We boarded Coral Princess Lines` `Ocean Discoverer`at Cairns for a 25 day voyage around the remote part of Melanesia - Papua New Guinea, Raja Ampat and the Spice Islands before returning to Darwin. It was a fascinating and action-packed ... Read More
We boarded Coral Princess Lines` `Ocean Discoverer`at Cairns for a 25 day voyage around the remote part of Melanesia - Papua New Guinea, Raja Ampat and the Spice Islands before returning to Darwin. It was a fascinating and action-packed adventure.
I believe the ship is unique in having a landing craft at the stern (the Xplorer), which you board from the deck and is then hydraulically lowered into the water. This allowed all the 50 passengers and the two lecturers to travel together as required. In addition there was a glass bottomed boat, two inflatables and six canoes! There was an `open bridge` policy so that at any time one could visit and discuss location or meteorological issues with the Captain or First Mate.
The company, Coral Princess, only does this particular trip once a year. It is really the only way to properly see Papua New Guinea and because of it`s shallow draft allows the Ocean Discoverer to visit places that are out of reach of normal cruise ships. On our first night we were advised that it was not a cruise but an expedition! We visited different villages every day where the inhabitants ran to meet us and arranged `sing`sing` dances with all kinds of body paint and head dresses (each one different over the 25 day voyage) before taking us around their village, often by the hand. People would come by dug-out canoes for up to 50 miles for this one chance to sell things they had made and we came back with quite a number of beautiful local `artefacts`. Perhaps best demonstrating the different style of life were a dug out canoe, like so many others we saw, that emerged from the mangroves on the Sepic River where the boatman waved, plunged a spear into the water and held aloft a large fish and seeing the staple diet of sago being made.
The programme was tailored suit all tastes, so as well as visiting villages we were taken to desert islands or from the Xplorer for snorkelling and swimming. The water here is some of the most pristine in the world. In addition there was a programme of lectures by an experienced marine biologist and an anthropologist. Between them and especially the tour leader, Jamie Anderson, they seemed to know every plant, bird and some of the most perfect coral reefs in the world with myriads of fish and incredibly shaped and coloured coral that was truly magnificent for snorkelling. The Australians aboard advised that it was even better than anything to be seen on the Great Barrier Reef.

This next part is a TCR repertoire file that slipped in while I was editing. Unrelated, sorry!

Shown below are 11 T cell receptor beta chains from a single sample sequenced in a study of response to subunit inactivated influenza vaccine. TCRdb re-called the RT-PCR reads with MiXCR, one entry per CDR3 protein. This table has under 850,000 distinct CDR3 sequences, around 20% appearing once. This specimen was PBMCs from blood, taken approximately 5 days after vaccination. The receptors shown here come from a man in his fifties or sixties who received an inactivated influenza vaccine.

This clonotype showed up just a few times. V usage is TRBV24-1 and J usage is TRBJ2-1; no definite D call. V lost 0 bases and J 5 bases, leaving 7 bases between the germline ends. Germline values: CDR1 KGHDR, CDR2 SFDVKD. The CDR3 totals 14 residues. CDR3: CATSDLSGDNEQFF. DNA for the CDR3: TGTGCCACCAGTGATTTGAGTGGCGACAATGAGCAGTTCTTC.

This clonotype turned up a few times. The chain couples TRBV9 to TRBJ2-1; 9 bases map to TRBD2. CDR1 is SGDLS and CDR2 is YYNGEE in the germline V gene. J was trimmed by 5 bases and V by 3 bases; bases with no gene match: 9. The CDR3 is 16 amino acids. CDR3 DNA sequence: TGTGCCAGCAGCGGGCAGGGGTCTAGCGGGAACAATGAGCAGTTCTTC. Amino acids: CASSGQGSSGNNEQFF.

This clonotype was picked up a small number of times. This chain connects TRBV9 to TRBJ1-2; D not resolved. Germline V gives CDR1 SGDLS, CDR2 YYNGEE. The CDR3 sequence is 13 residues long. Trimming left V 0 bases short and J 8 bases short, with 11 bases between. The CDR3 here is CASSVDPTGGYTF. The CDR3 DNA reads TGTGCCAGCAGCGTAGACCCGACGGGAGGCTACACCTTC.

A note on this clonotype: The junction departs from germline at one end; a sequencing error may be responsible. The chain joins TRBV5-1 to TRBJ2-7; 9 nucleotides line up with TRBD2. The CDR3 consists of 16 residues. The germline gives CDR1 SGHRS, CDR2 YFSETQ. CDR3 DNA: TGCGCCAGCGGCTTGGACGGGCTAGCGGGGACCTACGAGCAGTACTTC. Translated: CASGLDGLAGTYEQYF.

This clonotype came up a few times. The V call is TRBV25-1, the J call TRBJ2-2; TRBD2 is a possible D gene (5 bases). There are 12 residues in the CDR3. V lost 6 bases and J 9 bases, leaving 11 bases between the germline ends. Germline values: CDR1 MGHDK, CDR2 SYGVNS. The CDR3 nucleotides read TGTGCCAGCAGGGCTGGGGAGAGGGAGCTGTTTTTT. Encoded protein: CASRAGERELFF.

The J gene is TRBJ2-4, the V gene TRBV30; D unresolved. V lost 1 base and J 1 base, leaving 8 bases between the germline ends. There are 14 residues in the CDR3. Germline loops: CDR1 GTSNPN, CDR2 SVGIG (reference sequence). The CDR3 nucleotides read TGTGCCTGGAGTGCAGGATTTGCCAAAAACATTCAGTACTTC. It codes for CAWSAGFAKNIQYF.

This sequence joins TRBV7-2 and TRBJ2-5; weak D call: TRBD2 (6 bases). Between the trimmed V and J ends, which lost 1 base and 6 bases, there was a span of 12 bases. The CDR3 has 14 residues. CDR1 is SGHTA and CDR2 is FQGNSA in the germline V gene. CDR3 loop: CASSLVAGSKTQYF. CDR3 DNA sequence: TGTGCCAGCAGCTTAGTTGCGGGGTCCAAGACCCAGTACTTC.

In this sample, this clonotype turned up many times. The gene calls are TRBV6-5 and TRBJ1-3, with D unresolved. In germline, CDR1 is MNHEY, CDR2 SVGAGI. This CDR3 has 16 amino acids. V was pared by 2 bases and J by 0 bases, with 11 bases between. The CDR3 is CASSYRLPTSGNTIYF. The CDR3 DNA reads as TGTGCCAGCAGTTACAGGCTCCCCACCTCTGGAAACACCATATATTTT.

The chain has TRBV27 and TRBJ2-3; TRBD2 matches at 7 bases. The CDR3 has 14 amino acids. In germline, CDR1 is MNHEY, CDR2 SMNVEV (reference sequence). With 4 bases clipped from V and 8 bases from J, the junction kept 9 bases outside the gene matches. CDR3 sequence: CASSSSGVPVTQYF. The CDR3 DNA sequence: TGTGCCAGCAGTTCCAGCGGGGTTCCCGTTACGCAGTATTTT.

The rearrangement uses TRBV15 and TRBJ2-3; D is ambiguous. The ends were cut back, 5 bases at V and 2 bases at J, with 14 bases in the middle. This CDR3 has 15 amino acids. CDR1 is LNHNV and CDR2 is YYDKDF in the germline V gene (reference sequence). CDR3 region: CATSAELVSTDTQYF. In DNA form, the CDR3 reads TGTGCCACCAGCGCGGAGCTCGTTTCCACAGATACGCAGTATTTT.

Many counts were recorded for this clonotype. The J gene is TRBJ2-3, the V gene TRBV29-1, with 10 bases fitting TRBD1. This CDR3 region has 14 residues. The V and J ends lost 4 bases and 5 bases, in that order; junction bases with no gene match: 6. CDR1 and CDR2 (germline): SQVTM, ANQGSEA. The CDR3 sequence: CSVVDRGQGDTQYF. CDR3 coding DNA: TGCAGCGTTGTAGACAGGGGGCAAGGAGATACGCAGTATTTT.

It was always however good to return to the civilization of an Australian ship, where the food was absolutely excellent and even included freshly cooked muffins at mid-morning and scones etc for tea! Many of the crew were New Zealanders and all were really helpful, particularly the Purser,Tania Gemmell, who seemed to be everywhere at once and met every request with great helpfulness and a smile. During a bout of sea sickness (my wife is not a good sailor!) she provided an effective remedy and even the Captain came to our cabin to provide information on expected sea conditions!
Our fellow passengers, mainly Australian leavened with Americans and eight Europeans (including ourselves), were almost all retired, and almost all an entire delight. This was a voyage of a lifetime! Read Less